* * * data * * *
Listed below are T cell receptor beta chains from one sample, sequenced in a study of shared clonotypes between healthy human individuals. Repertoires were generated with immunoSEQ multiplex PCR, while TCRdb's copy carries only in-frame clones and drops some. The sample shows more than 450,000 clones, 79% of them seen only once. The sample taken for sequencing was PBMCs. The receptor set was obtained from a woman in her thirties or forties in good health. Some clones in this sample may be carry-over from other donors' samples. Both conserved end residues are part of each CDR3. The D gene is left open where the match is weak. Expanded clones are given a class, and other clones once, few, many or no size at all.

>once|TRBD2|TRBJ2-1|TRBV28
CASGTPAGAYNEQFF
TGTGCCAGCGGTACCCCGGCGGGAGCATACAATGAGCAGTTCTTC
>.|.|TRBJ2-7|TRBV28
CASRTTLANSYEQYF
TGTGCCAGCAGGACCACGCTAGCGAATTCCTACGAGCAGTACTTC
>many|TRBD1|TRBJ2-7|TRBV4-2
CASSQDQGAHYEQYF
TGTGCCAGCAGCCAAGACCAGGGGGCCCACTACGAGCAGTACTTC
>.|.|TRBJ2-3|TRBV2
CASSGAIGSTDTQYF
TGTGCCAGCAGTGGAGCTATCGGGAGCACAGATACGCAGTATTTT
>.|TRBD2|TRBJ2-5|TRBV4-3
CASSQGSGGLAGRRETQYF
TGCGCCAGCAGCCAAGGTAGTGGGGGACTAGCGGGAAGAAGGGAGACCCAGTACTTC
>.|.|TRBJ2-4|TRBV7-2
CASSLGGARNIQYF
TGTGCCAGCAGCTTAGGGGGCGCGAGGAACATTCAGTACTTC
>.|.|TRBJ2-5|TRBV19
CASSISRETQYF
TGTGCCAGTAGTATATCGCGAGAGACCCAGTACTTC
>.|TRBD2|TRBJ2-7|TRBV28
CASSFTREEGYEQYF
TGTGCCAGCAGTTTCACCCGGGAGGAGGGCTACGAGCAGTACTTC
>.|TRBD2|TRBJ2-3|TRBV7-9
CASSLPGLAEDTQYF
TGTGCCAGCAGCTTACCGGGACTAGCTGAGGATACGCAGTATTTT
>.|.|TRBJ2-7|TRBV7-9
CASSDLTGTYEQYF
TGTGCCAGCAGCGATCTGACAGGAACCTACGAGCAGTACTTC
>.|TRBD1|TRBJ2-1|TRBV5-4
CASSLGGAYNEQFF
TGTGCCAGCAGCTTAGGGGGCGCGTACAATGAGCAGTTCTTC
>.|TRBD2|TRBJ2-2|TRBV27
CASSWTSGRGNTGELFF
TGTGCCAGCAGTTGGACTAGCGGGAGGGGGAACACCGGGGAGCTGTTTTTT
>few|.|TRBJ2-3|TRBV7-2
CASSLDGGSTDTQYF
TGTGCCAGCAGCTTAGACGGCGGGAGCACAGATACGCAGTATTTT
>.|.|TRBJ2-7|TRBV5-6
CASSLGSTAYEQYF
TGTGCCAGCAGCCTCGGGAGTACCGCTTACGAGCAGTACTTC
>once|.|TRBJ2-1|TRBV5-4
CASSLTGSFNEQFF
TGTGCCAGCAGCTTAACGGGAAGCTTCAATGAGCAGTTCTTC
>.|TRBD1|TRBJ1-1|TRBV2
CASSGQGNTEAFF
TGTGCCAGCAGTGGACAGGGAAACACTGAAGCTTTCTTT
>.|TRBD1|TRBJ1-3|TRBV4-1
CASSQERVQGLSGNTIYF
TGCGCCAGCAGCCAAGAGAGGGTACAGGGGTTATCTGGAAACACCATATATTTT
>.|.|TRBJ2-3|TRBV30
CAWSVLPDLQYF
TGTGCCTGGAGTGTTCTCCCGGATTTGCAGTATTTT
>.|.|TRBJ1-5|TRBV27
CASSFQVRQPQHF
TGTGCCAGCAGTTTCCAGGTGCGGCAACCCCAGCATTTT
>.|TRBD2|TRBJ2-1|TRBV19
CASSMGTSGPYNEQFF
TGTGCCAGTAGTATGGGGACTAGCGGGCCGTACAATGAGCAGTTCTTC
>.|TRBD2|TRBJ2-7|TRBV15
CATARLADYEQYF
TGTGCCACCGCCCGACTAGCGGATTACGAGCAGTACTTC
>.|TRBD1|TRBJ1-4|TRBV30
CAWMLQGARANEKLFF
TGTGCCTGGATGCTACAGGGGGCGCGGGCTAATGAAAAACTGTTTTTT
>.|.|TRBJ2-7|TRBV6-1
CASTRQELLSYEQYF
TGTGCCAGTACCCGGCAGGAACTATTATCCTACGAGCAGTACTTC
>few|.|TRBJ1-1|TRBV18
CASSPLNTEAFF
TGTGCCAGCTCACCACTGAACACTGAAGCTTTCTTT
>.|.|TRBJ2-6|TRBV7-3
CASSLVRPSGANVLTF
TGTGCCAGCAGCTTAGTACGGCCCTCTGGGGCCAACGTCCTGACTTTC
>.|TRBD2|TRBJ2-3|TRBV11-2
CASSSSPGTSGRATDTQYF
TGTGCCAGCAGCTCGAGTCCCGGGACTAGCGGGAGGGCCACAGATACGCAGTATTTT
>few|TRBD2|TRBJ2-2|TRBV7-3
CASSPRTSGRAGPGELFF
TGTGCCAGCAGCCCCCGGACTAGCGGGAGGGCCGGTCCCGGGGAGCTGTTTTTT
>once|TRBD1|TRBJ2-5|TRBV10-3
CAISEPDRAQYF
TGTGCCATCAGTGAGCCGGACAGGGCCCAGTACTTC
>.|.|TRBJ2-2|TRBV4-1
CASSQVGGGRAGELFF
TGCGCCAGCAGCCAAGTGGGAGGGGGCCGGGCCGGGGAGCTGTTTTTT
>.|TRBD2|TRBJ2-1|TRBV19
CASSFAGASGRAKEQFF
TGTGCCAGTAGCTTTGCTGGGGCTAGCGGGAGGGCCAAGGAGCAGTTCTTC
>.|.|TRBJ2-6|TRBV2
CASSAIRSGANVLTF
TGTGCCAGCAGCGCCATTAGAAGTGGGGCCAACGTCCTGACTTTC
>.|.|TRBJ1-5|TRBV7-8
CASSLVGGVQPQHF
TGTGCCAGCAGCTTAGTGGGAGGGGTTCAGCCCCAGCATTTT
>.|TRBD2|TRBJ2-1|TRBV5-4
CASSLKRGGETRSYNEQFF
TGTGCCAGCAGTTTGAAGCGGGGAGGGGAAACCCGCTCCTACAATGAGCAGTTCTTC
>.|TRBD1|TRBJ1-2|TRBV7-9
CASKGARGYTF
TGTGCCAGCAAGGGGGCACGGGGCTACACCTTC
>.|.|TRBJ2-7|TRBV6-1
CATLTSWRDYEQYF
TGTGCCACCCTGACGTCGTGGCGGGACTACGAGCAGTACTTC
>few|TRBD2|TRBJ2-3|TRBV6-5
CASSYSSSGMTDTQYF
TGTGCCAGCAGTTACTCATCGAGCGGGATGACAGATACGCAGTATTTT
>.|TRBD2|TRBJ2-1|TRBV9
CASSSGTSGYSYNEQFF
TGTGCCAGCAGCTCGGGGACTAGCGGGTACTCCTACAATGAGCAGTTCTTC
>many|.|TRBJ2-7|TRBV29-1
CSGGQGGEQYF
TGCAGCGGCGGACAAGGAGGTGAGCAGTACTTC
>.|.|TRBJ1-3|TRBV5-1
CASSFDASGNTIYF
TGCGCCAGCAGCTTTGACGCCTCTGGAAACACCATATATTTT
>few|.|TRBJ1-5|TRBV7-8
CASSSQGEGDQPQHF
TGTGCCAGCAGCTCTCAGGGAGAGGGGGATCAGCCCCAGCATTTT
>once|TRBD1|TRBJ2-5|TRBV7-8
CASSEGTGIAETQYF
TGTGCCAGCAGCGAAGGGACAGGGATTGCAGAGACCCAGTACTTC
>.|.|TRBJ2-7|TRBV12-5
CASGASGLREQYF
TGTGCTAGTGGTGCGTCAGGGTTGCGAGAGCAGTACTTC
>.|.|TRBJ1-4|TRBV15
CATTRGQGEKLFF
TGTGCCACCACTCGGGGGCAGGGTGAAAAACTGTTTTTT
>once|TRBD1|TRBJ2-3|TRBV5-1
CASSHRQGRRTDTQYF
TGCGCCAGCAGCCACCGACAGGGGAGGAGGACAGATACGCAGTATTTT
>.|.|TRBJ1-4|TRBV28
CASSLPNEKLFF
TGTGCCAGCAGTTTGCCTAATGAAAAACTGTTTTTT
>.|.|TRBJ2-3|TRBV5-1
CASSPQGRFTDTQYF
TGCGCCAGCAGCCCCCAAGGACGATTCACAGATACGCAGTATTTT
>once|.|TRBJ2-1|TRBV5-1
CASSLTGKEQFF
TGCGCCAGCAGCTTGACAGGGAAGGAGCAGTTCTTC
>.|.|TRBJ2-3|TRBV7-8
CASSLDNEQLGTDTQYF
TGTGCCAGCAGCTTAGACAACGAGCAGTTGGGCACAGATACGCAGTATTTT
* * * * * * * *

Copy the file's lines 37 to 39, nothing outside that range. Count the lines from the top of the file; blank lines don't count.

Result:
TGTGCCAGCAGTTGGACTAGCGGGAGGGGGAACACCGGGGAGCTGTTTTTT
>few|.|TRBJ2-3|TRBV7-2
CASSLDGGSTDTQYF